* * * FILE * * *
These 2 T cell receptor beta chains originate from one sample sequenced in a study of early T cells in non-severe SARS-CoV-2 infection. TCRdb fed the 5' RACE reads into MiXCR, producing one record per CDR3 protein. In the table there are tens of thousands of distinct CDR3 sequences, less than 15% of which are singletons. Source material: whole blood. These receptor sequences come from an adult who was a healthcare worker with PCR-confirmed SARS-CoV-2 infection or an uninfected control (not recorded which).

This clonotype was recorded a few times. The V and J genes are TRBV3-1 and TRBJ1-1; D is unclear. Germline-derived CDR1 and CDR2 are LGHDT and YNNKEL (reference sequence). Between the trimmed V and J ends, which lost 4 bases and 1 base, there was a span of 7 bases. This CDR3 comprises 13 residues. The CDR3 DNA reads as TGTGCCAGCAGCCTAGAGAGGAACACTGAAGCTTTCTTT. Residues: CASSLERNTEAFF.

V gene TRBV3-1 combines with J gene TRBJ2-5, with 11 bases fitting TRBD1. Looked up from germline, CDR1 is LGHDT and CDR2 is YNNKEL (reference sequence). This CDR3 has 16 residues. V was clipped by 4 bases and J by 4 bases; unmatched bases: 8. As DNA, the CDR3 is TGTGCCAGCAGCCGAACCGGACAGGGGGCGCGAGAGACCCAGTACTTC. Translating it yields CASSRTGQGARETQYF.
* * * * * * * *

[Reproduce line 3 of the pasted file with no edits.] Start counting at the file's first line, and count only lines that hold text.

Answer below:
V gene TRBV3-1 combines with J gene TRBJ2-5, with 11 bases fitting TRBD1. Looked up from germline, CDR1 is LGHDT and CDR2 is YNNKEL (reference sequence). This CDR3 has 16 residues. V was clipped by 4 bases and J by 4 bases; unmatched bases: 8. As DNA, the CDR3 is TGTGCCAGCAGCCGAACCGGACAGGGGGCGCGAGAGACCCAGTACTTC. Translating it yields CASSRTGQGARETQYF.